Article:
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Source file src/runtime/cpuprof.go

Documentation: runtime

  // Copyright 2011 The Go Authors. All rights reserved.
  // Use of this source code is governed by a BSD-style
  // license that can be found in the LICENSE file.
  
  // CPU profiling.
  // Based on algorithms and data structures used in
  // https://github.com/google/pprof.
  //
  // The main difference between this code and the google-perftools
  // code is that this code is written to allow copying the profile data
  // to an arbitrary io.Writer, while the google-perftools code always
  // writes to an operating system file.
  //
  // The signal handler for the profiling clock tick adds a new stack trace
  // to a hash table tracking counts for recent traces. Most clock ticks
  // hit in the cache. In the event of a cache miss, an entry must be
  // evicted from the hash table, copied to a log that will eventually be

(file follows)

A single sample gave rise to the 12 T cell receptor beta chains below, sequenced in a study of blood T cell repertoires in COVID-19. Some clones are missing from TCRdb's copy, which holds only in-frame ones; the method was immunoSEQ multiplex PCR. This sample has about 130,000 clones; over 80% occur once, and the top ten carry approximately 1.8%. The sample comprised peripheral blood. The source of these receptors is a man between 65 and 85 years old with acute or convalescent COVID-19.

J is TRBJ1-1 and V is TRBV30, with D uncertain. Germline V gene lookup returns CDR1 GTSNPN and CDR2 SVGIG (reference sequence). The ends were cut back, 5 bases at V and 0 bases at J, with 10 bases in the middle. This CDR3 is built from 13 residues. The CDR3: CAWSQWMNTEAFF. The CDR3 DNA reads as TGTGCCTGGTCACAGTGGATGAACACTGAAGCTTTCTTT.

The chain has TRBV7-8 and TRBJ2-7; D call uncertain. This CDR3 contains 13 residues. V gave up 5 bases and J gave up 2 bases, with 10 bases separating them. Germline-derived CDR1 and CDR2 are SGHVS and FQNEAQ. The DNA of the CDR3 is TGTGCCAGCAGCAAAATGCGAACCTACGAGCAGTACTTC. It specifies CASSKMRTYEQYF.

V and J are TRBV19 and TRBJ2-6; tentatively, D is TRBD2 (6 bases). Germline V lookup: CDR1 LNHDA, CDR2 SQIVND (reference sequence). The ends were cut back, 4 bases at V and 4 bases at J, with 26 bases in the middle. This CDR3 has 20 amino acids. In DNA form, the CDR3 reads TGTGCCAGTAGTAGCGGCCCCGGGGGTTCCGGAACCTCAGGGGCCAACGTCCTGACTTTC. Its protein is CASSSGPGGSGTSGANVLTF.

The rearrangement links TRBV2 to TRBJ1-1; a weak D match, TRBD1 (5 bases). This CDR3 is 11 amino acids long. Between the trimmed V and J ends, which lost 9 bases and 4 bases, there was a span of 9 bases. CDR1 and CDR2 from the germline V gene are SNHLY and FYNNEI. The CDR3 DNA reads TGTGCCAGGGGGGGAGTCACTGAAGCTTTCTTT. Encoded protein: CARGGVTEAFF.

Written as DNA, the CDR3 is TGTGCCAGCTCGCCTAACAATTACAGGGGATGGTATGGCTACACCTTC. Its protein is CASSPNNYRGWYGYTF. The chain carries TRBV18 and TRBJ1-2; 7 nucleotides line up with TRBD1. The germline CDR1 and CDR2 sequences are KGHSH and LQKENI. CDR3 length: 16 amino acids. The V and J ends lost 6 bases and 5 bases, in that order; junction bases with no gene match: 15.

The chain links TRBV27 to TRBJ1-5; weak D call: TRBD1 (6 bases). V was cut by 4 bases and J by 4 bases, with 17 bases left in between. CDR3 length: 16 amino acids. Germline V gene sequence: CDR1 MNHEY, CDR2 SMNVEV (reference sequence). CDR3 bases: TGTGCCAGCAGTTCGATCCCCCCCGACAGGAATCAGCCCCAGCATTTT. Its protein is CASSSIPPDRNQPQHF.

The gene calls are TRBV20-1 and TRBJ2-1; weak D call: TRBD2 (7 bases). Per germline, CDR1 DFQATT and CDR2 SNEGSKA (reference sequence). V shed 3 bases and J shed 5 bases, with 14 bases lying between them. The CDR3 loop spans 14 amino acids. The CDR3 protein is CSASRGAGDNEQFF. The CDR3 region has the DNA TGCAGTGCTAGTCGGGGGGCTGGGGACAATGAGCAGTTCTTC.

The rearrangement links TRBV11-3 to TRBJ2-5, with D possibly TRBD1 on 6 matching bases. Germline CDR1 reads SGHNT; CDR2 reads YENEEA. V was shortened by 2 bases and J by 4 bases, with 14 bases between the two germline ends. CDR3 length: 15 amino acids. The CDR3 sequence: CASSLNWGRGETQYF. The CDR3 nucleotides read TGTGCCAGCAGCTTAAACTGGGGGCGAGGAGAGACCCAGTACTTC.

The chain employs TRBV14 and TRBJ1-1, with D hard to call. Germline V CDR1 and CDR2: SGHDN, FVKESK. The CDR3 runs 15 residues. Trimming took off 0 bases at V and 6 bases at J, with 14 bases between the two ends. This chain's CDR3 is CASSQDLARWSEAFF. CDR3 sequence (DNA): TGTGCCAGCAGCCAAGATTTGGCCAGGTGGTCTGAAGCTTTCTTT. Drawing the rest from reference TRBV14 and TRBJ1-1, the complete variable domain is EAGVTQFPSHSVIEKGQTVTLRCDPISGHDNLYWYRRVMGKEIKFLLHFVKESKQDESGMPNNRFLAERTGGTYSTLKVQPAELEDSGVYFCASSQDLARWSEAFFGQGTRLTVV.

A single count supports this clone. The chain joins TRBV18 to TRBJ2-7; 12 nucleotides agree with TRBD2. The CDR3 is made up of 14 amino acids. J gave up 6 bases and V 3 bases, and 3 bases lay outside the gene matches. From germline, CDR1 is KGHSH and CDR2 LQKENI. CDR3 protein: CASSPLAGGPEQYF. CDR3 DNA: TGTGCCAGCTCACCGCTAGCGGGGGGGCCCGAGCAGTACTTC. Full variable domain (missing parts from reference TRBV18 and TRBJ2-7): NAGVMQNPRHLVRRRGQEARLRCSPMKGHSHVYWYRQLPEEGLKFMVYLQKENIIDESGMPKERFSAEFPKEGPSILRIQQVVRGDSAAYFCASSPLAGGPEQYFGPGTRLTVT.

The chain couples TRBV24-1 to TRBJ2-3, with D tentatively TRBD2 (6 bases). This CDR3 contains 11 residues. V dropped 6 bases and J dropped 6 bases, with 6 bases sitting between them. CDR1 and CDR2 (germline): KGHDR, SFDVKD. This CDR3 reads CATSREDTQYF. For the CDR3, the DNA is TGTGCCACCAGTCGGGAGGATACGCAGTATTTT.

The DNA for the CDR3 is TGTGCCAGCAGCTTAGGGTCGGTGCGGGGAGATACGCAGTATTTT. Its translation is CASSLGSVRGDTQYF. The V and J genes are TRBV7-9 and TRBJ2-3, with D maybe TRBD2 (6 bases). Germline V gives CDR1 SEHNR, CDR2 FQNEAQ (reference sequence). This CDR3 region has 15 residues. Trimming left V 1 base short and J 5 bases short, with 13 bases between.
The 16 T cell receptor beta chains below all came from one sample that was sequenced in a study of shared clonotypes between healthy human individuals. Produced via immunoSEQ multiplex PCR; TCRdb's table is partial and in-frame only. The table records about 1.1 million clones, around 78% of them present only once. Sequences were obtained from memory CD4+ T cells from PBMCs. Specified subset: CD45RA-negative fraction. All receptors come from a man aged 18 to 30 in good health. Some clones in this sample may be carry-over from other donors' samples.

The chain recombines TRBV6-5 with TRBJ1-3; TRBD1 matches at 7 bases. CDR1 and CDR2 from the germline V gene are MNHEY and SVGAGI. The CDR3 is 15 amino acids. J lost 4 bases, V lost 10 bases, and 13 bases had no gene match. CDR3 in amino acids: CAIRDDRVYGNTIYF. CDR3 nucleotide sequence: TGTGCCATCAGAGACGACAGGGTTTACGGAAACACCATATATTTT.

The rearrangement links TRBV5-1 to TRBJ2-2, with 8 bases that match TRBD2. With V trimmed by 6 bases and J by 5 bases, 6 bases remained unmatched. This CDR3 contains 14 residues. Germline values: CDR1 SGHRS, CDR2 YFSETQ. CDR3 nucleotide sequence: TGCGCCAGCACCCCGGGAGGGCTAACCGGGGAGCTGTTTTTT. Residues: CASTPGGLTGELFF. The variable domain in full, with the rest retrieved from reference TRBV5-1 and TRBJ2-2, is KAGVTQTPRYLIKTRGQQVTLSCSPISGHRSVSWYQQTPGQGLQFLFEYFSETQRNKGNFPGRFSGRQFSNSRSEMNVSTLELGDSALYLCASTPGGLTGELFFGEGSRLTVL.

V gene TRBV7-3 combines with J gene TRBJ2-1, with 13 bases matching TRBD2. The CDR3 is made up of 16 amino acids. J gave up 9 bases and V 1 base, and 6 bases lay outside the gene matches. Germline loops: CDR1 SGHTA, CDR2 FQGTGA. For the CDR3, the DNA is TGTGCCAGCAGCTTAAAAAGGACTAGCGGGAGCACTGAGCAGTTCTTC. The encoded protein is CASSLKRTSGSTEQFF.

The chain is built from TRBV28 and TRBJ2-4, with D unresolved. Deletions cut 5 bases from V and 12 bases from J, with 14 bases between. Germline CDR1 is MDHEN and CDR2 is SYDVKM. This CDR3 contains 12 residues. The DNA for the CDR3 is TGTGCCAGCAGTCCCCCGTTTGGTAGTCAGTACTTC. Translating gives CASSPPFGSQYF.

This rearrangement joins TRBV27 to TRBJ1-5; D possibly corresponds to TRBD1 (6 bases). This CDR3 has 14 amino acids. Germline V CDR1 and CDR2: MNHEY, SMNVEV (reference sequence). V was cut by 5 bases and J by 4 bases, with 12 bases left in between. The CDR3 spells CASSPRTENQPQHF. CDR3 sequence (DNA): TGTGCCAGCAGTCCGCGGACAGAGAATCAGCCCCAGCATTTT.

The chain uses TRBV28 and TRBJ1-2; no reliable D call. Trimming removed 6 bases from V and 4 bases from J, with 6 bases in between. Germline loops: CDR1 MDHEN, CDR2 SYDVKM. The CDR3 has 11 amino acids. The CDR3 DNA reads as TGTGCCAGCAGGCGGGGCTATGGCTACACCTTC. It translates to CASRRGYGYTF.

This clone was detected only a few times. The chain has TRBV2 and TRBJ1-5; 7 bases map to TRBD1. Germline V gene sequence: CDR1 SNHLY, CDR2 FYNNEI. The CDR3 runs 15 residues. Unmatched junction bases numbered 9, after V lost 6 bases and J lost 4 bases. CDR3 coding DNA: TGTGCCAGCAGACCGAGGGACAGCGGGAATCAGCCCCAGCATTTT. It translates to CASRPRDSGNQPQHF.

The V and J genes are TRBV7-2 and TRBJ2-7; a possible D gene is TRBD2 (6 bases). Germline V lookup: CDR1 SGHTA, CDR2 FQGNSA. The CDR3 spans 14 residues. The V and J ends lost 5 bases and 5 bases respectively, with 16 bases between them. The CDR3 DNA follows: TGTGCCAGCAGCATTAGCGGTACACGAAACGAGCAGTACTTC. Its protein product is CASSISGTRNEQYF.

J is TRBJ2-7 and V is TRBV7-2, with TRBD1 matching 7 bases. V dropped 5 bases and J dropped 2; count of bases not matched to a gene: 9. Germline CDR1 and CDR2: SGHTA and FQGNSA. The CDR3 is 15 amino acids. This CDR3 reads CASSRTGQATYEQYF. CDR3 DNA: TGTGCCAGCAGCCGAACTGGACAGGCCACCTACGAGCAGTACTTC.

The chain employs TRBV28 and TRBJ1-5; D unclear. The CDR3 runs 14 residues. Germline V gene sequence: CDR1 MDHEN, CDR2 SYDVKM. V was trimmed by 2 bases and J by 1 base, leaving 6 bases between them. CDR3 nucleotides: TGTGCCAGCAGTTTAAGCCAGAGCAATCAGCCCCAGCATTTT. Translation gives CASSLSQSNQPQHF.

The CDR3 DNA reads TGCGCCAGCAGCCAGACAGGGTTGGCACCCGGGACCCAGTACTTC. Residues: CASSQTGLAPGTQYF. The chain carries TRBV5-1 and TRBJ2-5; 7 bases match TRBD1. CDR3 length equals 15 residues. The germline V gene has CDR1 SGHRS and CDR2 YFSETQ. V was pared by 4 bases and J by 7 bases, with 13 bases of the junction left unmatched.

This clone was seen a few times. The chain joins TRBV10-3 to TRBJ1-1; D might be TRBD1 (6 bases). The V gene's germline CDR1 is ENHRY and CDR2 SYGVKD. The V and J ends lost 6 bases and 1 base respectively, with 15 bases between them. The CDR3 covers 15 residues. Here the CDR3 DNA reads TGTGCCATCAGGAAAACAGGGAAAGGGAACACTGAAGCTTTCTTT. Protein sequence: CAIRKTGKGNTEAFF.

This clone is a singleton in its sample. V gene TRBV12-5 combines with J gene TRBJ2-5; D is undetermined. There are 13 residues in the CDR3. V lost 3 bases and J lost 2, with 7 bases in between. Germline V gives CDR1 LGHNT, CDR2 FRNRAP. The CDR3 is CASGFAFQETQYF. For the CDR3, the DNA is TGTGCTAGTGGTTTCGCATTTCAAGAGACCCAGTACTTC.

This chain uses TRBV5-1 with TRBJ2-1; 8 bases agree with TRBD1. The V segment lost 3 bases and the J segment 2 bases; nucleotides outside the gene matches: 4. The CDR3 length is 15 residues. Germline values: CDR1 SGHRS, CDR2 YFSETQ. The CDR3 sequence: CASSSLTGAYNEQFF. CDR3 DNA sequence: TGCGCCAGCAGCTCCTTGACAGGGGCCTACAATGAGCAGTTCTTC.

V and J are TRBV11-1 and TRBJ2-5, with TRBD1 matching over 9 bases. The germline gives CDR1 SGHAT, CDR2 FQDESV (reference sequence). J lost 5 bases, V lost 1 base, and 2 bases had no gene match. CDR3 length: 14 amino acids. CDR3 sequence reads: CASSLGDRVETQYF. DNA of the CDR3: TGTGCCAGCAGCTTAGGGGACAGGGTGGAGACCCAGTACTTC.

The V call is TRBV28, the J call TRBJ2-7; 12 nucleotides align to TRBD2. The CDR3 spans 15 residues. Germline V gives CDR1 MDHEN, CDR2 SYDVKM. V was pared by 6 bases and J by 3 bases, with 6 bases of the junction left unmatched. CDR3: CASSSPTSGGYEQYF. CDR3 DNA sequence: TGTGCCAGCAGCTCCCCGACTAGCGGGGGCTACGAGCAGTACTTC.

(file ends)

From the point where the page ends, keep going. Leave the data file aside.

// written as profile data. The google-perftools code flushed the
  // log itself during the signal handler. This code cannot do that, because
  // the io.Writer might block or need system calls or locks that are not
  // safe to use from within the signal handler. Instead, we split the log
  // into two halves and let the signal handler fill one half while a goroutine
  // is writing out the other half. When the signal handler fills its half, it
  // offers to swap with the goroutine. If the writer is not done with its half,
  // we lose the stack trace for this clock tick (and record that loss).
  // The goroutine interacts with the signal handler by calling getprofile() to
  // get the next log piece to write, implicitly handing back the last log
  // piece it obtained.
  //
  // The state of this dance between the signal handler and the goroutine